þás þau mær
ok Skaði byggðu,
ok sunu marga
við Óðni gat.
Skjaldblœtr niðr Ása gat þann skattfœri við járnviðju, þás þau mær, vinr skatna ok Skaði, byggðu í sævar beins manheimum ok ǫndurdís gat marga sunu við Óðni.
The shield-worshipped kinsman of the Æsir <gods> [= Óðinn] begat that tribute-bringer [JARL = Sæmingr] with the female from Járnviðr, when those renowned ones, the friend of warriors [= Óðinn] and Skaði [giantess], lived in the lands of the maiden of the bone of the sea [(lit. ‘maiden-lands of the bone of the sea’) ROCK > GIANTESS > = Jǫtunheimar ‘Giant-lands’], and the ski-goddess [= Skaði] bore many sons with Óðinn.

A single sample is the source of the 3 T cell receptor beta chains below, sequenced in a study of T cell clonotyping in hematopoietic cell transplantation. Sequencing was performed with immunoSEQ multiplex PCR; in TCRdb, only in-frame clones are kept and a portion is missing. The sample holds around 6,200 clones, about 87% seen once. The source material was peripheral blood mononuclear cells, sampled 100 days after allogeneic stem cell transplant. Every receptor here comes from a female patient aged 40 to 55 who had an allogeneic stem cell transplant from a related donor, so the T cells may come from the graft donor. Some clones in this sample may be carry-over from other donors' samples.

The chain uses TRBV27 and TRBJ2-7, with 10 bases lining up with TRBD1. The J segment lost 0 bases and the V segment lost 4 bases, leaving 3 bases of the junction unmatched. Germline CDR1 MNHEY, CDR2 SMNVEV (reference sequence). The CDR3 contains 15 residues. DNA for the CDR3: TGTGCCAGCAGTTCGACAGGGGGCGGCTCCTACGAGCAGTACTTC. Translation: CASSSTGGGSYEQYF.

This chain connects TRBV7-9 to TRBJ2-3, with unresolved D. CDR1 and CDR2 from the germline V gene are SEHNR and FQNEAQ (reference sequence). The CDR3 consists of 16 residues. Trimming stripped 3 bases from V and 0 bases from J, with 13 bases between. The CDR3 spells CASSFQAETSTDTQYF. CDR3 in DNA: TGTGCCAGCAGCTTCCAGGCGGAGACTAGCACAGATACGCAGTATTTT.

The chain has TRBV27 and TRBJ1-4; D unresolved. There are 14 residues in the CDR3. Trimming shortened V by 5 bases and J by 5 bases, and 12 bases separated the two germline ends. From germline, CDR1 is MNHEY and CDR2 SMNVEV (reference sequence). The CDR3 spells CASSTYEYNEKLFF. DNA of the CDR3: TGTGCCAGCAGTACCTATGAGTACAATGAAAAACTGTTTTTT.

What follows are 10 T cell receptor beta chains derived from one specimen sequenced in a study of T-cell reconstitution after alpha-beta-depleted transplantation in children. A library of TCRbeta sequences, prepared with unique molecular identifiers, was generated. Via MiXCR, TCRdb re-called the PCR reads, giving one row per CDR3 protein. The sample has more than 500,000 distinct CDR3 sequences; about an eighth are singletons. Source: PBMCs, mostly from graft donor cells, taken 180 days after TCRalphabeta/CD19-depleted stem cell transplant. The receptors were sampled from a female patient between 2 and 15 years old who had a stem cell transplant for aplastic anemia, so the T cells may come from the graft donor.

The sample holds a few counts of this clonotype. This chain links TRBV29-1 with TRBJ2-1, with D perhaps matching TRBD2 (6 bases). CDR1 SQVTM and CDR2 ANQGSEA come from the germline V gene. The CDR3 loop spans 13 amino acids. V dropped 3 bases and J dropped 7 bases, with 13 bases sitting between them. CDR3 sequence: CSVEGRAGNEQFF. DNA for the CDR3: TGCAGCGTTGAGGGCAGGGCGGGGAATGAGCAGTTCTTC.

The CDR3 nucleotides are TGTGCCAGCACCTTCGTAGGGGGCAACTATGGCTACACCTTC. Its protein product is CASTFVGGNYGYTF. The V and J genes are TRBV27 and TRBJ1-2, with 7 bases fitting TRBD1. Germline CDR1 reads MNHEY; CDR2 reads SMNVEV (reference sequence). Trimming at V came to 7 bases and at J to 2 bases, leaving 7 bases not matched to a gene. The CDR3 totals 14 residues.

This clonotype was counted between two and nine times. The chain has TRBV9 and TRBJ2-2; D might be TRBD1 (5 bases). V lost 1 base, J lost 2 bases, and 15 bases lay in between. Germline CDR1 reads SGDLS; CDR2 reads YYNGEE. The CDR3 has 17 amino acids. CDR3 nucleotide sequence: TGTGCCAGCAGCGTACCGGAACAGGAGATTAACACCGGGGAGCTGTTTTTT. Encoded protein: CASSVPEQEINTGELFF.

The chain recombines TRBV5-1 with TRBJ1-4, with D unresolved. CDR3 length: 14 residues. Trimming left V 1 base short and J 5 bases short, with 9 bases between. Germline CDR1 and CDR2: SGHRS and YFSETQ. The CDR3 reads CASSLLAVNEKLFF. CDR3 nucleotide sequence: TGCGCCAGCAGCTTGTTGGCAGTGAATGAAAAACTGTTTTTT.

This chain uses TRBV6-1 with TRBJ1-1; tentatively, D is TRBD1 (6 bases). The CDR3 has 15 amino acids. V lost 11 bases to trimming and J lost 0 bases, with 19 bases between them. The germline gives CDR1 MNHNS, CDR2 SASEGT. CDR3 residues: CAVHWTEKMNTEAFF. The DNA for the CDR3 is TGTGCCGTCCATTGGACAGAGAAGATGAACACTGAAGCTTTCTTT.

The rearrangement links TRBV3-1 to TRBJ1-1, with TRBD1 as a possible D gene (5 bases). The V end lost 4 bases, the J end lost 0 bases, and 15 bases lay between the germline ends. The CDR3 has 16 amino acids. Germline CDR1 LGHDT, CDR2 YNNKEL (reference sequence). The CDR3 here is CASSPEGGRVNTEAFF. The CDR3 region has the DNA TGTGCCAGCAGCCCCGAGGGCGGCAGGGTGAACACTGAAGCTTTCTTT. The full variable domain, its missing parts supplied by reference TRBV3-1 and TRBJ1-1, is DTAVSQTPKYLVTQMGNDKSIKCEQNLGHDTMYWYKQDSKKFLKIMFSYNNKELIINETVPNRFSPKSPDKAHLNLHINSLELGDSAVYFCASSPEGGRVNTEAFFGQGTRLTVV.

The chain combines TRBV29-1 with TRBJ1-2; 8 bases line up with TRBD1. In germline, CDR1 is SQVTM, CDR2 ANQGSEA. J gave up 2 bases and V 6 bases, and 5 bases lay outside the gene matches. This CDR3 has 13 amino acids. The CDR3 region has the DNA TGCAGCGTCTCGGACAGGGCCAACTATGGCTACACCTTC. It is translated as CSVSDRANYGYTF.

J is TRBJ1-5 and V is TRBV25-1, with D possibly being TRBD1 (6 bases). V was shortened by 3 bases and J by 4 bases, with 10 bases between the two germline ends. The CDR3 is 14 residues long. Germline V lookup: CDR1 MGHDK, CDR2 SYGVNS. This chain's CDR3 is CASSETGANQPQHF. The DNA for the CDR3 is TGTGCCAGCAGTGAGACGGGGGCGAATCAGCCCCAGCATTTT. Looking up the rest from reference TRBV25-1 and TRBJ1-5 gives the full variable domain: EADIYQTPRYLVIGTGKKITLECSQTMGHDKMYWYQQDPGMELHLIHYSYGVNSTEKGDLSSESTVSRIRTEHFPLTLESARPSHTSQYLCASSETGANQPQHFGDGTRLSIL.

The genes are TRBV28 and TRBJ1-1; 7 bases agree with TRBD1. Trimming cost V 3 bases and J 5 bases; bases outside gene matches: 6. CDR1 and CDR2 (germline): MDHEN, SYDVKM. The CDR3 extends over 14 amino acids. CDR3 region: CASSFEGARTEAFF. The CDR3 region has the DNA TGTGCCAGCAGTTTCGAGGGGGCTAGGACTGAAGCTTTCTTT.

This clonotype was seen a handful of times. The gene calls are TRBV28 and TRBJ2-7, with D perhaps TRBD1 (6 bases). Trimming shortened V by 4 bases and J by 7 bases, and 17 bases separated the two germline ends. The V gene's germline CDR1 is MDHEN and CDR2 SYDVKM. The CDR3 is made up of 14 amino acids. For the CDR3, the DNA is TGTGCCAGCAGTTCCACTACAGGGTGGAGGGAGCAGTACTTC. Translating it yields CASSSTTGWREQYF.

skjald‑: skald‑ F
 skjaldblœtr ‘shield-worshipped’: The element -blœtr appears to be etymologically related to blót, blóta ‘sacrifice, worship’; on its morphology, see Hkr 1893-1901, IV. The description ‘shield-worshipped’ may allude to a practice of incantation by warriors from under their shields as a prelude to battle (Hávm 156; possibly also Egill Lv 30V (Eg 59)); Tacitus reports a similar practice among Germanic warriors as a form of divination before battle (Björn Magnússon Ólsen 1902, 196-8; Anderson 1938, 1, 3, 1; Mattingly 1970, 103; Marold 2001b, 96 and n. 38). Another explanation of skjaldblœtr might be that shields were sacrificed to Óðinn, although clear archaeological or literary evidence for such a practice in the Viking Age is lacking. The reading of F, skaldblœtr ‘worshipped by skalds’, is preferred by Finnur Jónsson (Hkr 1893-1901; Skj B) but is probably a lectio facilior (Björn Magnússon Ólsen 1902, 196).
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